Bim Bom

Bim Bom  was a Moscow circus clown duo consisting of IvanSemenovich,Radunsky(1872 – 1955) (as Bim) and various “Boms”, active intermittently from 1891 up until at least the World War II. Their clown act was enormously popular, but often banned or censored due to its satirical political content. Each act would begin with an original song and dance performed by Bim. The duo has been called “the most popular entertainment in Civil War Moscow”.

Bim Bom - Founder duo Bim-Bom I. Radunsky (left) with partner M. Stanevsky

Bim Bom – Founder duo Bim-Bom Ivan Radunsky (left) with partner M. Stanevsky

Bim was always played by Radunsky, but Bom was played by several different individuals, among them Vitaly Lazarenko, Cortesi (a Russianized Italian), Stanevsky (a Pole), an accomplished musician Wilczak and Kamsky (a Russian).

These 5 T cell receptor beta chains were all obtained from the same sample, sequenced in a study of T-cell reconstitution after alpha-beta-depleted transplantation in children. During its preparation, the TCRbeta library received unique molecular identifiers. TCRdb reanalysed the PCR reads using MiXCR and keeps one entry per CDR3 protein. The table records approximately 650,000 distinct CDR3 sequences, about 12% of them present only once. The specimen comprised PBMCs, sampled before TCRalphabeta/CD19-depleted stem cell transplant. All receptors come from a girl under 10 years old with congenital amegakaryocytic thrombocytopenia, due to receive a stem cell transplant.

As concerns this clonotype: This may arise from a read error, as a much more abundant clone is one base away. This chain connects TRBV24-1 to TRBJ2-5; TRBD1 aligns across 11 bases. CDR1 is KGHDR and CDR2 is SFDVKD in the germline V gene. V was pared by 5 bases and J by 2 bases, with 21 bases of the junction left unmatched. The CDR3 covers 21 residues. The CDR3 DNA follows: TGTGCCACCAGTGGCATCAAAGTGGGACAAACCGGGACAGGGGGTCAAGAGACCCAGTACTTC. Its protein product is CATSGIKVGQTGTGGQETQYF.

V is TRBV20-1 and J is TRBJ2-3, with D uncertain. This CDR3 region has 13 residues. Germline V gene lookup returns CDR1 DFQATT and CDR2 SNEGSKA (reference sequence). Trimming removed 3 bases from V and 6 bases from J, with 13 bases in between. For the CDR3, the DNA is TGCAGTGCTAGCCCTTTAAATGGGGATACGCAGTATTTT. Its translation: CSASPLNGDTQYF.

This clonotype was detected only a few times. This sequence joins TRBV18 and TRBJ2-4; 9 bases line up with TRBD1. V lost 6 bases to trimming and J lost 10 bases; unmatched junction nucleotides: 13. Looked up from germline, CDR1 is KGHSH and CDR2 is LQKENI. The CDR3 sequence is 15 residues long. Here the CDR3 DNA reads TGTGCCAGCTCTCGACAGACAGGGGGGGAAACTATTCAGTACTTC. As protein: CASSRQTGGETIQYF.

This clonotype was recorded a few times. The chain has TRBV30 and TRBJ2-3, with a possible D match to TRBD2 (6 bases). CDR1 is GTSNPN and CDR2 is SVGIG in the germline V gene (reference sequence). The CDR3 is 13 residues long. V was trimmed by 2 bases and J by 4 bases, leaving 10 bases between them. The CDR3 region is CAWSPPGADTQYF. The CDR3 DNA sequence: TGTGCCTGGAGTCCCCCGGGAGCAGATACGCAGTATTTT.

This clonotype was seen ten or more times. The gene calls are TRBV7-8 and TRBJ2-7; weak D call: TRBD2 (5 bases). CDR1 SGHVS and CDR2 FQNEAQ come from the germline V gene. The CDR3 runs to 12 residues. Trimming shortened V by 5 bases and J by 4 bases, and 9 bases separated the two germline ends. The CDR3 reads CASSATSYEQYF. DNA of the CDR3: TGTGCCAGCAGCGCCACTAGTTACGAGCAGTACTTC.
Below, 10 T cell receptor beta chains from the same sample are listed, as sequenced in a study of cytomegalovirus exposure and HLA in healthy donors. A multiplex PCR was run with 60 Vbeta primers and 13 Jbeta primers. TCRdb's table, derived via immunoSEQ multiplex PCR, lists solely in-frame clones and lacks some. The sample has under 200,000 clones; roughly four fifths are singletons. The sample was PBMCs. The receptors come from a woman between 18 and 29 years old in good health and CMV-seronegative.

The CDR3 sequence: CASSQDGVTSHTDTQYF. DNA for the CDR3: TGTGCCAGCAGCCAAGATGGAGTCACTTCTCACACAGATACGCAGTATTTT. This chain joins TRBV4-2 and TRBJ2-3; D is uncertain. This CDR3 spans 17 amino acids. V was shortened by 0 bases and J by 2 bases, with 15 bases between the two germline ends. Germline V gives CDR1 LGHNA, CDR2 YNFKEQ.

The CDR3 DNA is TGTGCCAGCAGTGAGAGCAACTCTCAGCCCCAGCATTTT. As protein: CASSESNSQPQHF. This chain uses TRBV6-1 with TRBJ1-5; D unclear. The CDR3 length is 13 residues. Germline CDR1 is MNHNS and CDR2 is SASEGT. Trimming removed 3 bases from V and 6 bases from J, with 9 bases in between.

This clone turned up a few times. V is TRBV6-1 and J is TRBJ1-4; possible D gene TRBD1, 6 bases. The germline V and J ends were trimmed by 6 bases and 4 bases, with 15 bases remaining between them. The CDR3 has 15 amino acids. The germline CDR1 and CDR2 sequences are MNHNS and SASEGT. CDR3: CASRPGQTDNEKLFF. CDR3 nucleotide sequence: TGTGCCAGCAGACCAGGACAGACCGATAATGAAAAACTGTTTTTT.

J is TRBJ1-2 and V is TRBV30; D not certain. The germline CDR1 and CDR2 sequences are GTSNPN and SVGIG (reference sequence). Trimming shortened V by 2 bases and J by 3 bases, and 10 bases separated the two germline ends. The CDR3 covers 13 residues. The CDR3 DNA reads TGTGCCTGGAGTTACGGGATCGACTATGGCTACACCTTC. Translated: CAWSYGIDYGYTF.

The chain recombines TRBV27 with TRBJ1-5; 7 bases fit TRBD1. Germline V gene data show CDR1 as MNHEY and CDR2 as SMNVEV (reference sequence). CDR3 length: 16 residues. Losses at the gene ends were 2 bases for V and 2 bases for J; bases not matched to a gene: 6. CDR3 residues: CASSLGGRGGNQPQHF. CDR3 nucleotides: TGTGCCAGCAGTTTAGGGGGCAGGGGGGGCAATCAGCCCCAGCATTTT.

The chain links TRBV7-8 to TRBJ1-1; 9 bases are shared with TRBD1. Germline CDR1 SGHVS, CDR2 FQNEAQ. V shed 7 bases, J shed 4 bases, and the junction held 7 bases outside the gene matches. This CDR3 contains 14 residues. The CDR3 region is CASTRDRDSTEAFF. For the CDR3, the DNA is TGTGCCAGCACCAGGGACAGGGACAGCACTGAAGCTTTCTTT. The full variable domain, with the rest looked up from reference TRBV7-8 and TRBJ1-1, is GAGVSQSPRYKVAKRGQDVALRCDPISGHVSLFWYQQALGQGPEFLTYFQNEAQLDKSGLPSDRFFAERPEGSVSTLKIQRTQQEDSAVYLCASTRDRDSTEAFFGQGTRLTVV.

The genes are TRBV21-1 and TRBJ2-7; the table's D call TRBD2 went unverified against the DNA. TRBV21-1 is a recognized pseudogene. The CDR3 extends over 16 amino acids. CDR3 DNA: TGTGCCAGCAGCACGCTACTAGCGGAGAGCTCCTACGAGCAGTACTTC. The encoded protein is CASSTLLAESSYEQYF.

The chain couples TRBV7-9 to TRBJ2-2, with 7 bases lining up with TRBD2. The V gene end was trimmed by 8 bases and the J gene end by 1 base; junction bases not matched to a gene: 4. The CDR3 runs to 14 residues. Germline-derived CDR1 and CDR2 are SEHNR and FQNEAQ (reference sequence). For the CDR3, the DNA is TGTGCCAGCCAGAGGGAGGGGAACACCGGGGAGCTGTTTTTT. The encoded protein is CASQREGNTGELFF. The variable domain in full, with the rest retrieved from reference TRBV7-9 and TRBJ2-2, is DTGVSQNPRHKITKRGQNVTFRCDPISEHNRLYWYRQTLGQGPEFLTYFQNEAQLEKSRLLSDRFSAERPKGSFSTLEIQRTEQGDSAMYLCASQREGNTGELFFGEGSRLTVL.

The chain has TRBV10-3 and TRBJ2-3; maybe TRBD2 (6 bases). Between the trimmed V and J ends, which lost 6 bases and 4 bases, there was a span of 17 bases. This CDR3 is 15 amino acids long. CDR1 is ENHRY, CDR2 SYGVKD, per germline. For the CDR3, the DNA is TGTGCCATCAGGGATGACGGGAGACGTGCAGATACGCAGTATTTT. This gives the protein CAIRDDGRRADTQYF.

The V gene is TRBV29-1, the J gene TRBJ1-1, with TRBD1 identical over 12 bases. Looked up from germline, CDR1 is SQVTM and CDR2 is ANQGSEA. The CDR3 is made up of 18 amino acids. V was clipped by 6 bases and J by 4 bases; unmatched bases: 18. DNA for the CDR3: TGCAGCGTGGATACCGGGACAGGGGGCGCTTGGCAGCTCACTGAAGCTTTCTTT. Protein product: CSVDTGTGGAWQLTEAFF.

Radunsky had been a member of the Bolshevik Party and was a pledged member of the Futurist movement early on. However, after the October Revolution in 1917, the duo turned their wit against the new power. Bim Bom desisted from mocking the Bolsheviks only when their couplets so offended Latvian Riflemen in the audience that they shot up the circus and threatened to do the same to the clowns.

Bim-Bom

Warning! The following article is from The Great Soviet Encyclopedia (1979). It might be outdated or ideologically biased.
Bim-Bom
a musical duet sung by slapstick clowns from 1891–1946. I. S. Radunskii (1872–1955) wrote the duet and played the role of Bim. Over the years, his partners in the role of Bom were F. Kortezi (1891–98), M. A. Stanevskii (1901–20), N. I. Vil’tzak (1925-€“36), and A. P. Kamskii (1936-46). They performed in Paris, Berlin, Prague, Budapest, and other cities. The performances of these artists evoked a number of imitations, including “Bib-Bob” and “€œRim-Rom.”€ The “Bim-Bom” act focused on evils of the day and combined clever dialogue with gay, sometimes satirical songs and the playing of unusual musical instruments. After the October Revolution the repertoire of €œBim-Bom€ tended to be sharply publicistic.